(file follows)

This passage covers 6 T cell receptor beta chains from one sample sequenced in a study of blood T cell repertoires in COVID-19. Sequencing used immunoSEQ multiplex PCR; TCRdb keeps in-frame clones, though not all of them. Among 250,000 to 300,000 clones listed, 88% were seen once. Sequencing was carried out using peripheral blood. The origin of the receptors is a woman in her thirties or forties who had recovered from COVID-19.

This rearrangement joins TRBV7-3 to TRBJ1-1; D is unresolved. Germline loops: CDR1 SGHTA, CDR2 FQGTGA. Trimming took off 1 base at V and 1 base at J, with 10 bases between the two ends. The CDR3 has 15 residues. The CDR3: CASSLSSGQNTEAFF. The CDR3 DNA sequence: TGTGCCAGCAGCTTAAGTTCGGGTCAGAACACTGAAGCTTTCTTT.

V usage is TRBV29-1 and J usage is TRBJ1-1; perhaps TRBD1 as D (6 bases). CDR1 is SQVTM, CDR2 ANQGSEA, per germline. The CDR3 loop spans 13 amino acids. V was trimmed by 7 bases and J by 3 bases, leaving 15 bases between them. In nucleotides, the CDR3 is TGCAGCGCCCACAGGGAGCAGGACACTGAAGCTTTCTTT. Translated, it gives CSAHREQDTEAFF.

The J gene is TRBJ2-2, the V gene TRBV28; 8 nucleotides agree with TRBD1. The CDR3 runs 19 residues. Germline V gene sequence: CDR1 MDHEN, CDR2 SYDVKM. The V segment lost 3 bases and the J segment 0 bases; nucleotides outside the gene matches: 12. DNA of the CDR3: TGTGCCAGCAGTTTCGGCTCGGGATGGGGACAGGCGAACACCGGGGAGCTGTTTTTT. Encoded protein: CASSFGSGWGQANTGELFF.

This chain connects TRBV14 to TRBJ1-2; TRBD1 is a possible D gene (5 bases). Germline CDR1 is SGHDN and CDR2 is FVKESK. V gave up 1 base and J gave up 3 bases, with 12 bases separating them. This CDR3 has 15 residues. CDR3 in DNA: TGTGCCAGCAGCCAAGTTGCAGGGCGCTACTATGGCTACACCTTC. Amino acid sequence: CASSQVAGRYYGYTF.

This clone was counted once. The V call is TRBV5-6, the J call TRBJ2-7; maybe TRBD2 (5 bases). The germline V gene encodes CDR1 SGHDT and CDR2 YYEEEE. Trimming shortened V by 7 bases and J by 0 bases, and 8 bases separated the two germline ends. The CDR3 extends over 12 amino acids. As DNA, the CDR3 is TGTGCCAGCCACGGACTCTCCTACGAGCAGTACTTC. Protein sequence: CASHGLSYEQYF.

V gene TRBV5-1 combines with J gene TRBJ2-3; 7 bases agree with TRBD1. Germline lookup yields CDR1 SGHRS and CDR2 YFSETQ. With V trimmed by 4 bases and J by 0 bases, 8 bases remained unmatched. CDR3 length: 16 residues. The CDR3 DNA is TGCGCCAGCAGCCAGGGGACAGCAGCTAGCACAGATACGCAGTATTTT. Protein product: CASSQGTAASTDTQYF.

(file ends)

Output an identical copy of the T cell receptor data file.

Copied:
This passage covers 6 T cell receptor beta chains from one sample sequenced in a study of blood T cell repertoires in COVID-19. Sequencing used immunoSEQ multiplex PCR; TCRdb keeps in-frame clones, though not all of them. Among 250,000 to 300,000 clones listed, 88% were seen once. Sequencing was carried out using peripheral blood. The origin of the receptors is a woman in her thirties or forties who had recovered from COVID-19.

This rearrangement joins TRBV7-3 to TRBJ1-1; D is unresolved. Germline loops: CDR1 SGHTA, CDR2 FQGTGA. Trimming took off 1 base at V and 1 base at J, with 10 bases between the two ends. The CDR3 has 15 residues. The CDR3: CASSLSSGQNTEAFF. The CDR3 DNA sequence: TGTGCCAGCAGCTTAAGTTCGGGTCAGAACACTGAAGCTTTCTTT.

V usage is TRBV29-1 and J usage is TRBJ1-1; perhaps TRBD1 as D (6 bases). CDR1 is SQVTM, CDR2 ANQGSEA, per germline. The CDR3 loop spans 13 amino acids. V was trimmed by 7 bases and J by 3 bases, leaving 15 bases between them. In nucleotides, the CDR3 is TGCAGCGCCCACAGGGAGCAGGACACTGAAGCTTTCTTT. Translated, it gives CSAHREQDTEAFF.

The J gene is TRBJ2-2, the V gene TRBV28; 8 nucleotides agree with TRBD1. The CDR3 runs 19 residues. Germline V gene sequence: CDR1 MDHEN, CDR2 SYDVKM. The V segment lost 3 bases and the J segment 0 bases; nucleotides outside the gene matches: 12. DNA of the CDR3: TGTGCCAGCAGTTTCGGCTCGGGATGGGGACAGGCGAACACCGGGGAGCTGTTTTTT. Encoded protein: CASSFGSGWGQANTGELFF.

This chain connects TRBV14 to TRBJ1-2; TRBD1 is a possible D gene (5 bases). Germline CDR1 is SGHDN and CDR2 is FVKESK. V gave up 1 base and J gave up 3 bases, with 12 bases separating them. This CDR3 has 15 residues. CDR3 in DNA: TGTGCCAGCAGCCAAGTTGCAGGGCGCTACTATGGCTACACCTTC. Amino acid sequence: CASSQVAGRYYGYTF.

This clone was counted once. The V call is TRBV5-6, the J call TRBJ2-7; maybe TRBD2 (5 bases). The germline V gene encodes CDR1 SGHDT and CDR2 YYEEEE. Trimming shortened V by 7 bases and J by 0 bases, and 8 bases separated the two germline ends. The CDR3 extends over 12 amino acids. As DNA, the CDR3 is TGTGCCAGCCACGGACTCTCCTACGAGCAGTACTTC. Protein sequence: CASHGLSYEQYF.

V gene TRBV5-1 combines with J gene TRBJ2-3; 7 bases agree with TRBD1. Germline lookup yields CDR1 SGHRS and CDR2 YFSETQ. With V trimmed by 4 bases and J by 0 bases, 8 bases remained unmatched. CDR3 length: 16 residues. The CDR3 DNA is TGCGCCAGCAGCCAGGGGACAGCAGCTAGCACAGATACGCAGTATTTT. Protein product: CASSQGTAASTDTQYF.